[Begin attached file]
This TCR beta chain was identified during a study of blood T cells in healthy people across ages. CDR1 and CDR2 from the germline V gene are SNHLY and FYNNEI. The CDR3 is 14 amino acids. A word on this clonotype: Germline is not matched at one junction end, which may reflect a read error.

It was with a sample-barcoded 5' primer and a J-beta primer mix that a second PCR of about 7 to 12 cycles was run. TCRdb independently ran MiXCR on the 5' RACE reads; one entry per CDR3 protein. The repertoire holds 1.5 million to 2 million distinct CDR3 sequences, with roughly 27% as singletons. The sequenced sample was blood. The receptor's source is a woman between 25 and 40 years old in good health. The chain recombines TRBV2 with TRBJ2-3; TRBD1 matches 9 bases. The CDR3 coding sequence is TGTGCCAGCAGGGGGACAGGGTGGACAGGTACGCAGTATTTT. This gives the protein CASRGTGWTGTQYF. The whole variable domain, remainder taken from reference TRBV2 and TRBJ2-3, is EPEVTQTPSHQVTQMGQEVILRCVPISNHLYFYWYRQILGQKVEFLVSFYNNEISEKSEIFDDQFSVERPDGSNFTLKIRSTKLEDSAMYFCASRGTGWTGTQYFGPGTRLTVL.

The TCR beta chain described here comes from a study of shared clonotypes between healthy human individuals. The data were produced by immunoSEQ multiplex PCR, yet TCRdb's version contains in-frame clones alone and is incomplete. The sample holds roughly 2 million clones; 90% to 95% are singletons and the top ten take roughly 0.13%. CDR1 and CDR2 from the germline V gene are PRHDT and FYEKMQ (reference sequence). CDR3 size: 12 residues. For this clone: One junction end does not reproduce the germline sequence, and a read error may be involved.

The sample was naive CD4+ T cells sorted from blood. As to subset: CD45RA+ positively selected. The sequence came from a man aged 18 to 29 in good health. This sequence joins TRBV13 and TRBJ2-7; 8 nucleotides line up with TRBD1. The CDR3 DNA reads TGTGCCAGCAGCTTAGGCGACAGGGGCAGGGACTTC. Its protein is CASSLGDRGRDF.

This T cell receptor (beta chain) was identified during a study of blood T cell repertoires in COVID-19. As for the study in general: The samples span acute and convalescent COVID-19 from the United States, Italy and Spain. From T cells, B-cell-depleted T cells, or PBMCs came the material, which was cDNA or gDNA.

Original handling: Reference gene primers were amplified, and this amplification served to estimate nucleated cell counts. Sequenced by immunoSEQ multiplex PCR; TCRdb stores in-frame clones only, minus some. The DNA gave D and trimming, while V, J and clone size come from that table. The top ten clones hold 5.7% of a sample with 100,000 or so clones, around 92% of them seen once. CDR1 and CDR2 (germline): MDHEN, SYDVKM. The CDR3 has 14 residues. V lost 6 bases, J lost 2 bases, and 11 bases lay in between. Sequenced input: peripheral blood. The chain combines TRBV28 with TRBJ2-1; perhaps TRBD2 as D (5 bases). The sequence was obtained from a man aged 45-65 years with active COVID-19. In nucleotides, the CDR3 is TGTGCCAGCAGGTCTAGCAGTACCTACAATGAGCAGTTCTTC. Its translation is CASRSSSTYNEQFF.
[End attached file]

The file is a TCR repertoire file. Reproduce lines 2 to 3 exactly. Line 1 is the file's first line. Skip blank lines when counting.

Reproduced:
It was with a sample-barcoded 5' primer and a J-beta primer mix that a second PCR of about 7 to 12 cycles was run. TCRdb independently ran MiXCR on the 5' RACE reads; one entry per CDR3 protein. The repertoire holds 1.5 million to 2 million distinct CDR3 sequences, with roughly 27% as singletons. The sequenced sample was blood. The receptor's source is a woman between 25 and 40 years old in good health. The chain recombines TRBV2 with TRBJ2-3; TRBD1 matches 9 bases. The CDR3 coding sequence is TGTGCCAGCAGGGGGACAGGGTGGACAGGTACGCAGTATTTT. This gives the protein CASRGTGWTGTQYF. The whole variable domain, remainder taken from reference TRBV2 and TRBJ2-3, is EPEVTQTPSHQVTQMGQEVILRCVPISNHLYFYWYRQILGQKVEFLVSFYNNEISEKSEIFDDQFSVERPDGSNFTLKIRSTKLEDSAMYFCASRGTGWTGTQYFGPGTRLTVL.

The TCR beta chain described here comes from a study of shared clonotypes between healthy human individuals. The data were produced by immunoSEQ multiplex PCR, yet TCRdb's version contains in-frame clones alone and is incomplete. The sample holds roughly 2 million clones; 90% to 95% are singletons and the top ten take roughly 0.13%. CDR1 and CDR2 from the germline V gene are PRHDT and FYEKMQ (reference sequence). CDR3 size: 12 residues. For this clone: One junction end does not reproduce the germline sequence, and a read error may be involved.